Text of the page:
U.S. President Joe Biden kicked off his first foreign trip this week to Europe, which will begin with the highly anticipated 47th G7 summit on June 11-13.
Among the most important topics discussed will be the ongoing COVID-19 pandemic and climate change, but Biden has made it clear that geopolitical issues, especially the containment of China, will underpin every leg of his trip including this one, even if it won't be mentioned by name.
If the events of this difficult year have taught us anything, however, it's that more cooperation is needed, not less, and that's why G7 leaders should not buy into the U.S.' divisive political strategies. On all of the major issues that will be discussed at the summit, cooperation with China would be beneficial.
On COVID-19, the U.S. announced on Thursday that it will donate 500 million Pfizer vaccine doses to the world's poorest countries, which will put pressure on other G7 countries ahead of the summit. This is a positive development from the U.S. side, which has been hoarding vaccines and artificially prolonging the worst public health disaster in a century, and hopefully the world's richest countries will all step up in response.
But it doesn't need to be some kind of political saber-rattling and, in fact, the world stands to benefit far more if the G7 will cooperate with other countries like China, Russia and Cuba that are also looking to help the Global South get jabs. There's no sense in trying to kneecap these countries by hampering their global vaccine efforts and pulling a "come from behind win" on the pandemic since "winning" against a global pandemic would be more difficult without this cooperation.
This would inevitably help the G7 immensely since getting as many jabs into as many arms as possible in the shortest amount of time would accelerate the pace at which emerging markets and developing countries can begin the economic rebound already experienced in richer countries. As economist Nicholas Stern identified in a pre-summit report he led on behalf of the British government, emerging markets and developing countries will have most of the global demand over the next decade.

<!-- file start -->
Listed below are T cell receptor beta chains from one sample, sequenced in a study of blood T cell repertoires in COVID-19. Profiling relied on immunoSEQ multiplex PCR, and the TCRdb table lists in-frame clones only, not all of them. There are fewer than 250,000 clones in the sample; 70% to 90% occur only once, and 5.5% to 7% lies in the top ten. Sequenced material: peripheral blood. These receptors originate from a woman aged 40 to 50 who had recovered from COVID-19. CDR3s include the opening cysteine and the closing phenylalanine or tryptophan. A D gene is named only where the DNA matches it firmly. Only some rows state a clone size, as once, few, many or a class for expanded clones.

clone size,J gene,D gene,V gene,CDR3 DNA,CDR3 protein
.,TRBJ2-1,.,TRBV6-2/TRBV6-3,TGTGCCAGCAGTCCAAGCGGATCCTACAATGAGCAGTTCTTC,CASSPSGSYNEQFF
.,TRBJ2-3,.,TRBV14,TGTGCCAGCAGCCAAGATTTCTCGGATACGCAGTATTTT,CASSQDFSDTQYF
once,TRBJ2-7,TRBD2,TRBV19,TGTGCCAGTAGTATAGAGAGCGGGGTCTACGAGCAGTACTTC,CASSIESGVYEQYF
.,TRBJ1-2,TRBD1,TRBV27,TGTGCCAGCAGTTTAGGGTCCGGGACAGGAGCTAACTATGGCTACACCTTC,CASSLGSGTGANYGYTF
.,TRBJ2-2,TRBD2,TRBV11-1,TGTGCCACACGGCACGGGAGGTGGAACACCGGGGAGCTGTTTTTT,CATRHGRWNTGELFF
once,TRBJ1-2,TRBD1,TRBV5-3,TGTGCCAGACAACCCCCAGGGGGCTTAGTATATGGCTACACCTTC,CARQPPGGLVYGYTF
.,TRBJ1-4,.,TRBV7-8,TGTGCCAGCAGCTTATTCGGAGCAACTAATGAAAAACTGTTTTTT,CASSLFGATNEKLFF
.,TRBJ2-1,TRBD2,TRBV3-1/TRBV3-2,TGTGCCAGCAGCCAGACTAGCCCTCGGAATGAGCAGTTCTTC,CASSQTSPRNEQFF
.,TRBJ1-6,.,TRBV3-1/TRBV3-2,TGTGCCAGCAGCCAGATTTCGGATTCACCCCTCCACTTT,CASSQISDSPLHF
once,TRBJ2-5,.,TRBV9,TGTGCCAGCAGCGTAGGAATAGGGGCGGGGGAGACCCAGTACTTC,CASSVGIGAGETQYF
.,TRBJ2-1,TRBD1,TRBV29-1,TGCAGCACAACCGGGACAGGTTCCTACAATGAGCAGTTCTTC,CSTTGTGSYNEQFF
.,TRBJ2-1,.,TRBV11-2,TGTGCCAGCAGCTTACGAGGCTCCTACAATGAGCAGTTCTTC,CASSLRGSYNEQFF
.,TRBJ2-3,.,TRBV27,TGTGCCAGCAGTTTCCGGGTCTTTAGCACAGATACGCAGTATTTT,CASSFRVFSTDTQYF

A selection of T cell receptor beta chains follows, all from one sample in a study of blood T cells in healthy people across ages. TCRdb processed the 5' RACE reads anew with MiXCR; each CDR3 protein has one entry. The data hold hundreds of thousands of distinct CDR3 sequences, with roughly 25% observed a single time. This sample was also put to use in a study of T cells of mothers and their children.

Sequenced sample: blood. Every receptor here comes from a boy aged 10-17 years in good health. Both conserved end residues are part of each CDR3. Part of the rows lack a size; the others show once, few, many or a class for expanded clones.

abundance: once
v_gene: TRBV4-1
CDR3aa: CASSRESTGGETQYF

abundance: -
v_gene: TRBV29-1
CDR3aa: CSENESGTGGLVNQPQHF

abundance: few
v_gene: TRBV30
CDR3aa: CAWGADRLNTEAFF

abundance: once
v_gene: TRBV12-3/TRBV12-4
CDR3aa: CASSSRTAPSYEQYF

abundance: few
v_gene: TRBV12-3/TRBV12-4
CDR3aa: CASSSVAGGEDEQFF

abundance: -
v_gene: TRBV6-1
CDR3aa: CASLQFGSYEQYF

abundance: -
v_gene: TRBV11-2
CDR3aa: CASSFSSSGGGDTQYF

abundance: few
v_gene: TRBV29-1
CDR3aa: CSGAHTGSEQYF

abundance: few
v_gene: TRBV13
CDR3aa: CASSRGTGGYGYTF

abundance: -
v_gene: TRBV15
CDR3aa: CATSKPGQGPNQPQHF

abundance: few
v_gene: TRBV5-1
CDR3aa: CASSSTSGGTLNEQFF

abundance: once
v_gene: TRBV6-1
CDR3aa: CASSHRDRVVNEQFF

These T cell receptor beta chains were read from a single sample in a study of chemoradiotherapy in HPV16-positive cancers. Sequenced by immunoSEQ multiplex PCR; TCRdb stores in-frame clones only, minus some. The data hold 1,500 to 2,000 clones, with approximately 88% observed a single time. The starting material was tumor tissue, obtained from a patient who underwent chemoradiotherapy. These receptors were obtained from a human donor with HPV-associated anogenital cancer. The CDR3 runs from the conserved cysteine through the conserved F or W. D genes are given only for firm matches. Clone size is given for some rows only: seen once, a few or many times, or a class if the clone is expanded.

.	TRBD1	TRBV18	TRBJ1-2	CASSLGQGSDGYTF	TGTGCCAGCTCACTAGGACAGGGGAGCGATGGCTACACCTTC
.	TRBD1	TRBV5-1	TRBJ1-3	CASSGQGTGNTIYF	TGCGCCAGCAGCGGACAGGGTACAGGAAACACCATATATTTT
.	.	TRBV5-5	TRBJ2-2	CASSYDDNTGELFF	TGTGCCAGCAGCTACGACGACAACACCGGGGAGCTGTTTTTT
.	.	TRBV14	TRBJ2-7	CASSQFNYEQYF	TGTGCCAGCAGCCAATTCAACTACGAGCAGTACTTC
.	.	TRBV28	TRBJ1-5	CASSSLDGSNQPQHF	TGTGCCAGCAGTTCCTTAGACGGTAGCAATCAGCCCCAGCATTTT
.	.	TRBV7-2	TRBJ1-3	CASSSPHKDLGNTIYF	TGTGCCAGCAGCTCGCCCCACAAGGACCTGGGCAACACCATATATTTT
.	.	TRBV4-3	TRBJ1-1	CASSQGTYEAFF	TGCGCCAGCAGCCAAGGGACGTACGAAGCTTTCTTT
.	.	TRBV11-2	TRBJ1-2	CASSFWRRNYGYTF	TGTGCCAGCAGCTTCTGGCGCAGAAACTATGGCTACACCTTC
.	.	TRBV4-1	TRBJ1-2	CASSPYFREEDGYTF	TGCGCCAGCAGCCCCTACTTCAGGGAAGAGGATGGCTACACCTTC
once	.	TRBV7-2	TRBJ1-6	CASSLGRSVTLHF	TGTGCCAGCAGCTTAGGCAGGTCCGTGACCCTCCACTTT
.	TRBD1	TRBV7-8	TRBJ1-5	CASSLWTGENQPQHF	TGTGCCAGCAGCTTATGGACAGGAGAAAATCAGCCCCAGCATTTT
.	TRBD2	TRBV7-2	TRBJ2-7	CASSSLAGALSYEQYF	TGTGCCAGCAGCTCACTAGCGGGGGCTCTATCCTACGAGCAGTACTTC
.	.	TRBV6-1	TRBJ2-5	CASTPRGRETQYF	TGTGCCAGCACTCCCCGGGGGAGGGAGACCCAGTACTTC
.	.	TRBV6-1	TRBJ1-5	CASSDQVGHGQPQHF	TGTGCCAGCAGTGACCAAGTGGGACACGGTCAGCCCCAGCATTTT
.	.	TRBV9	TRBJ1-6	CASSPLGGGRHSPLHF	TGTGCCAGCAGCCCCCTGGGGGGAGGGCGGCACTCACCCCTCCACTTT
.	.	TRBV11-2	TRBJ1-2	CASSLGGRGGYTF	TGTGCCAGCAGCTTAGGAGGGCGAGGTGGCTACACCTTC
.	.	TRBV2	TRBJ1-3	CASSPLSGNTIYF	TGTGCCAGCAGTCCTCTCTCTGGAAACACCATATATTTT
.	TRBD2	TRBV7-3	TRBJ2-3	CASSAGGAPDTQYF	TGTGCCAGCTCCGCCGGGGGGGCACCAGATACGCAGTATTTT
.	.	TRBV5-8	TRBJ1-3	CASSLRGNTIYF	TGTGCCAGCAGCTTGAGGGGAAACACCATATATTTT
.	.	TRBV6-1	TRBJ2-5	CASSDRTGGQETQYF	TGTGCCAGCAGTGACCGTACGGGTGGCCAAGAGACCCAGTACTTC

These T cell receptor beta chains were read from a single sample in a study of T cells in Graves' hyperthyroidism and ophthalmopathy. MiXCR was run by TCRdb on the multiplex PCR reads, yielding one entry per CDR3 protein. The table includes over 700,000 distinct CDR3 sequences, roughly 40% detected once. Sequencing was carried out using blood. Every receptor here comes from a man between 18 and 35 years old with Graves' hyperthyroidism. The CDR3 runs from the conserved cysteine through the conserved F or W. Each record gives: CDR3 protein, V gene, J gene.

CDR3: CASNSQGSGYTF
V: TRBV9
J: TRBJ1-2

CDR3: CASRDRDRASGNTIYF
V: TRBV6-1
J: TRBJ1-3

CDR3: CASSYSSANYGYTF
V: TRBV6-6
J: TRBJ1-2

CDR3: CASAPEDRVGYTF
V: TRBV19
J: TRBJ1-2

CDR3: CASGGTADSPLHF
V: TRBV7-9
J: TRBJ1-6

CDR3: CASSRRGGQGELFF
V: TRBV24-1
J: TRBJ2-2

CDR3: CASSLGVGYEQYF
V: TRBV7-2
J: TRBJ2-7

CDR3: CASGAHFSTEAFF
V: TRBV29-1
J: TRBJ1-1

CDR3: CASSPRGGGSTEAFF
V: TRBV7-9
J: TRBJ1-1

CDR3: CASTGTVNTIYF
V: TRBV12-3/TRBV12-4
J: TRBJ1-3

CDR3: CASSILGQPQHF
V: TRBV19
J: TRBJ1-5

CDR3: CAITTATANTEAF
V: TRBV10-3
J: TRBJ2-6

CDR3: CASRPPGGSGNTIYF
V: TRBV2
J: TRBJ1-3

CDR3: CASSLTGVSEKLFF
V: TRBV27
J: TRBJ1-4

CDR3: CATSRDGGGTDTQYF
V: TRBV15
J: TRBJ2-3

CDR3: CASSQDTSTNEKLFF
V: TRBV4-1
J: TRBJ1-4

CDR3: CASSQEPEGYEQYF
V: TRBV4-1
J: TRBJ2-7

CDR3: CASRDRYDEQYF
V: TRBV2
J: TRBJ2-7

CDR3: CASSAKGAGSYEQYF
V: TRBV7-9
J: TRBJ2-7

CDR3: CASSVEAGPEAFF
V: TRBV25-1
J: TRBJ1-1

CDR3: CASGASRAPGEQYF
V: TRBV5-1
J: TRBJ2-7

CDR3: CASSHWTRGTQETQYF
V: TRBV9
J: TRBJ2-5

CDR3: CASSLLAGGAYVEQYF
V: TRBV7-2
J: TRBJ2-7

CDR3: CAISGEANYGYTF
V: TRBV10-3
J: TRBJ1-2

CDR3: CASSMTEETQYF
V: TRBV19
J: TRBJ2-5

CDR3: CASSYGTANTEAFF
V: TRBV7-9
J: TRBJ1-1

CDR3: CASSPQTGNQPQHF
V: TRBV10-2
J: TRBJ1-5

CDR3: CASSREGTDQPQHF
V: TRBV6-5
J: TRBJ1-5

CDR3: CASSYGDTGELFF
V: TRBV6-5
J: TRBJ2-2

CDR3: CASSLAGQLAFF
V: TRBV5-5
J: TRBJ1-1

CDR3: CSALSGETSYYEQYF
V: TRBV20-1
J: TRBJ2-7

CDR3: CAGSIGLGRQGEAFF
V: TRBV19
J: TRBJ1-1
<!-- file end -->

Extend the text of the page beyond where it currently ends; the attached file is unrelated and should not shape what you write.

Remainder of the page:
It means that the G7's future economic prospects are largely dependent on poorer countries and that's why, for example, ending anti-science propaganda that undermines faith in WHO-approved Chinese vaccines and reversing sanctions against Cuba that prevent the large-scale production of its own COVID-19 vaccines and that it plans to distribute globally would be beneficial for the G7 since these vaccine supplies are critical to many Global South countries. That's especially true for those countries where it may be difficult – or maybe impossible – to actually distribute the logistically demanding Pfizer vaccine.
On the issue of future pandemics, British Prime Minister Boris Johnson, whose country currently holds the G7 presidency, has made clear that he will present a plan to try to prevent them. This plan envisions a global network of zoonotic research hubs, building up global manufacturing chains for medical supplies, increasing cooperation in early detection of pathogens and reducing friction in trade. As the world's largest vaccine and medical supply manufacturer, in addition to being the world's most populous country, it would be impossible to not include China in the development of this plan.
On climate change, Beijing has long made it clear that it stands ready to cooperate with anyone – including Washington, even as things stand at a new low – on this critical issue. As the G7 plans ahead for the COP26 conference in Glasgow this November, pivotal discussions like carbon border tax coordination, the development of green finance, phasing out coal and helping the Global South implement green technology would be far more productive if China is included.
Other issues, like international economic policy coordination on the topics of corporate taxes or cryptocurrency regulation, would also benefit immensely from coordination with Beijing since China is the world's second largest economy and is already moving forward independently on these issues.
In sum, the G7, which Biden has been using as a stand-in when talking about his coalition of "democratic countries," need not morph into yet another multilateral institution designed to carry water for Washington's geopolitical ambitions. On the contrary, these countries – and that includes the U.S. – stand to benefit far more by actually engaging with Beijing as a key partner rather than shouldering it out of discussions on these important issues.